The MLB Player’s Association has traditionally been more lax when it comes to agent regulation.  While the NBA and NFL players’ associations require potential agents to have a college degree and a graduate degree, respectively, and have a formal registration process, those wishing to represent baseball players must only contact the league about certification after a client has made a 40-man roster.  However, it seems that the MLBPA has decided that they want to keep a better check on their agents’ business practices, contemplating a move that could be a major blow to agents that want to leave their current company and start their own agency.

The MLB players union wants to start penalizing certified agents that violate their non-compete and non-solicitation agreements with their former employers.  Everyone remembers the scene from Jerry Maguire where Tom Cruise and Jay Mohr hit the phones to entice Maguire’s clients to stay at Maguire’s former employer, or join Maguire at his new start up agency.  The MLBPA may implement new measures with the intention that such a scenario would no longer be in a issue in baseball player representation.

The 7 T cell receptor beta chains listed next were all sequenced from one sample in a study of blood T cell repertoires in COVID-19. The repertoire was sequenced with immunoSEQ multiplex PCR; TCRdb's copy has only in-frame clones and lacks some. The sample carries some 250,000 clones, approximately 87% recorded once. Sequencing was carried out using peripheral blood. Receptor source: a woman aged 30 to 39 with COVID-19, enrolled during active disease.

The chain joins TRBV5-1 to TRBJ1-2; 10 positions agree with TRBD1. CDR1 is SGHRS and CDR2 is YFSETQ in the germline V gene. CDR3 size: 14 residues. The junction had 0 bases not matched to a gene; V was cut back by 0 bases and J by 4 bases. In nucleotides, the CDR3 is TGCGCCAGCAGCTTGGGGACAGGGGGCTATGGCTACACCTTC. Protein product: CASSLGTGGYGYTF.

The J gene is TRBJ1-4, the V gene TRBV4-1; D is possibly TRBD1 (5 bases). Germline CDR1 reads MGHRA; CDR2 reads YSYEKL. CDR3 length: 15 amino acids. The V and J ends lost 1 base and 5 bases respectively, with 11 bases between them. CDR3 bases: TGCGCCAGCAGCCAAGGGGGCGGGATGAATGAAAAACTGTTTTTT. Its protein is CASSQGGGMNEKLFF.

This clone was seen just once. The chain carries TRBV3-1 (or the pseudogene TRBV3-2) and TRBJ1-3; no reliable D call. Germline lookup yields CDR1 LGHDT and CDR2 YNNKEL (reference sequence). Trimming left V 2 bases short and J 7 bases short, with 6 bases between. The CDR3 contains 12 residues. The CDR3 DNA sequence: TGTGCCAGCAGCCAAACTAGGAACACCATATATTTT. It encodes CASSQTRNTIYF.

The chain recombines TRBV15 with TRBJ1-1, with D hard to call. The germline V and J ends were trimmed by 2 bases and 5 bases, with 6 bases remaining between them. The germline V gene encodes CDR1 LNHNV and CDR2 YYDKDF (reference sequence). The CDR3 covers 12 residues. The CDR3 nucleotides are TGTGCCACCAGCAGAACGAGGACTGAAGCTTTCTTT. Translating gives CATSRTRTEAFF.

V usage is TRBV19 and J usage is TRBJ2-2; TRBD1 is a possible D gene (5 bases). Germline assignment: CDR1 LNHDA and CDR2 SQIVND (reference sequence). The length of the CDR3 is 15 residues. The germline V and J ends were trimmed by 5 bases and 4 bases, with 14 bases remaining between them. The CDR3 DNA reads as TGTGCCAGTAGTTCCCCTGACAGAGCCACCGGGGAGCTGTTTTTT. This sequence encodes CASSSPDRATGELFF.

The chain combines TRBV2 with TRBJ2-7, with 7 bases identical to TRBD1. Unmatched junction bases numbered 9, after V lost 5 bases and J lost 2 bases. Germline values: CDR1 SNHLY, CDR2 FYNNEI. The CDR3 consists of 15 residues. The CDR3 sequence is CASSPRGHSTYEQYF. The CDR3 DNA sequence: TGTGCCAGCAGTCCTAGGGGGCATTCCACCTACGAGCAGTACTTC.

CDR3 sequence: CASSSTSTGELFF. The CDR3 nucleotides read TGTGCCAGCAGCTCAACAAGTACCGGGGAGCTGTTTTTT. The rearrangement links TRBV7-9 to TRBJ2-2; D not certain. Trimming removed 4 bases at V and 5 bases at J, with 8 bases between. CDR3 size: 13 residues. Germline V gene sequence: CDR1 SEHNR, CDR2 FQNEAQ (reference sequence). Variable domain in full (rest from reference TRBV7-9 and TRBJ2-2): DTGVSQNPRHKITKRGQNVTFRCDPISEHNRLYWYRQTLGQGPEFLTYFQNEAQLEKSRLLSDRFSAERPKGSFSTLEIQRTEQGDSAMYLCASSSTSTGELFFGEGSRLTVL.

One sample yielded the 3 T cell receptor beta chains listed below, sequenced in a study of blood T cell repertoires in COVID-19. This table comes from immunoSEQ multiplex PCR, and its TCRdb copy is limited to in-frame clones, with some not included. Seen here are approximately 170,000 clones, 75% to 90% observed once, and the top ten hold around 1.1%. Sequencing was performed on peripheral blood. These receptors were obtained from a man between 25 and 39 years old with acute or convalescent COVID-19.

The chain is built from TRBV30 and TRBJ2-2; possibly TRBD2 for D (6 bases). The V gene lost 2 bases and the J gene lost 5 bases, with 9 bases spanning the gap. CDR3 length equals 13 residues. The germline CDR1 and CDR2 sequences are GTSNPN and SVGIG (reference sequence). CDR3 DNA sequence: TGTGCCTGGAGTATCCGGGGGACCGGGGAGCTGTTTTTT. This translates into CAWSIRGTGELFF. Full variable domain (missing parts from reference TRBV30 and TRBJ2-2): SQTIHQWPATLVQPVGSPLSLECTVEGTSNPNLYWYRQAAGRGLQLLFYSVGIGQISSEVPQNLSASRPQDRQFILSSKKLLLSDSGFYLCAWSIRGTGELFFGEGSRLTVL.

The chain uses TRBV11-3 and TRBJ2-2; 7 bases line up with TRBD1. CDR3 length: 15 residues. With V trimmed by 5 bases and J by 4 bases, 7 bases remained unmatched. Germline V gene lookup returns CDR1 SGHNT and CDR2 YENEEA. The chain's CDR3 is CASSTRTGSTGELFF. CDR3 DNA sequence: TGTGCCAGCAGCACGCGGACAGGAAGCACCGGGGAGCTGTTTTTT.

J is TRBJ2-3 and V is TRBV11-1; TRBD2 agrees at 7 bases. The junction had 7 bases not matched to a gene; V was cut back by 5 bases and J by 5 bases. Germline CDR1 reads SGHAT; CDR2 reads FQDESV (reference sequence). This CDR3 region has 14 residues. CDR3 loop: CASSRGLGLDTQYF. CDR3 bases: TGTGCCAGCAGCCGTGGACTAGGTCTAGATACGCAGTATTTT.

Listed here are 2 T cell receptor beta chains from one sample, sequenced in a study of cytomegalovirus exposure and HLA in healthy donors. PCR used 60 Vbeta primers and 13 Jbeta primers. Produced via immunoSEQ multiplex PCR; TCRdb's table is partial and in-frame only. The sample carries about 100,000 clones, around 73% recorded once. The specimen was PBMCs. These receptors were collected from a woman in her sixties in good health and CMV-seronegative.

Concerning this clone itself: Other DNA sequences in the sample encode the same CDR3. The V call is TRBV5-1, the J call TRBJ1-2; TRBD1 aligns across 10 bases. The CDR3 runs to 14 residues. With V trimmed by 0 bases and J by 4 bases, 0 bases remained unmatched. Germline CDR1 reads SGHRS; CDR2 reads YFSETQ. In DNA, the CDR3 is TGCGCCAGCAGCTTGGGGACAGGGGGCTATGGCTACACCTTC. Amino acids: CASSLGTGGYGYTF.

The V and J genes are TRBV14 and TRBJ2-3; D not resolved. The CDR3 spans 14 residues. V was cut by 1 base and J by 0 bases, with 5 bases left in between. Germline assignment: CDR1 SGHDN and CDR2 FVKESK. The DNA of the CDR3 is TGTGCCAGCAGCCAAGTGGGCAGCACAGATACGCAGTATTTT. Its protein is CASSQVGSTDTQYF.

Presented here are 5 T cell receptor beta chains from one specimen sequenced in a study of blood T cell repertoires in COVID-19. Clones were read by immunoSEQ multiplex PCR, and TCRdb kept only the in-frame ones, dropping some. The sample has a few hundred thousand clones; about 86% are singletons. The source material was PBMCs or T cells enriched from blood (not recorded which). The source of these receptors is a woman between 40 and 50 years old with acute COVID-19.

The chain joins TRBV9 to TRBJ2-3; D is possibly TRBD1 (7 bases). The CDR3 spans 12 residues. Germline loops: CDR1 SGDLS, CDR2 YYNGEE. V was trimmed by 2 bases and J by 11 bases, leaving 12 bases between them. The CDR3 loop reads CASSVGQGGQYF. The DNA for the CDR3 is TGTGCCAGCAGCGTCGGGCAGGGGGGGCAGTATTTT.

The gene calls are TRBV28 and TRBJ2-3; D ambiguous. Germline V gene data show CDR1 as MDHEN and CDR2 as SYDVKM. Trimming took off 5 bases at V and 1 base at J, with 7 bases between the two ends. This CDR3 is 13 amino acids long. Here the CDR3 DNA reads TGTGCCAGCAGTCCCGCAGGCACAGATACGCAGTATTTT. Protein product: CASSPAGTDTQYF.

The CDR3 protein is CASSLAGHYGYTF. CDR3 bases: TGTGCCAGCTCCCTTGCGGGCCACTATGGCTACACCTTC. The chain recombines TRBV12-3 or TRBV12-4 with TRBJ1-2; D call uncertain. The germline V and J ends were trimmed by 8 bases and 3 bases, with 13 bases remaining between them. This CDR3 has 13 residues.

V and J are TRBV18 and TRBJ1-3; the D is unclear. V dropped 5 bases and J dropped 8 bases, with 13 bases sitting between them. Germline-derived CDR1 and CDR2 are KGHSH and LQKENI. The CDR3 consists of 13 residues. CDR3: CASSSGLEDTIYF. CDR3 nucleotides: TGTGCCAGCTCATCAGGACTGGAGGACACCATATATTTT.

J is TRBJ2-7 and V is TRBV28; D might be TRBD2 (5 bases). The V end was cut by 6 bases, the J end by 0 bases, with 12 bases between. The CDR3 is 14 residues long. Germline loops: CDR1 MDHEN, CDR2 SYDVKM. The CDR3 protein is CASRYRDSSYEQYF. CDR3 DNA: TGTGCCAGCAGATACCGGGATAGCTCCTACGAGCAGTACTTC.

The proposed rule change would allow agent employment contracts to contain a one-year no-solicitation clause, and a one-year no-competition clause.  Remedies proposed for agents who breach these contract clauses include a 50 percent fee split between the agent and his former employer, and an option for the players association to impose disciplinary action on the agent.

Central oversight by the players association will help create a more even level playing field for agents.  Currently agencies only have state contract law as recourse against employees leaving with clients, and some states, like California, do not recognize non-compete and non-solicitation clauses in contracts.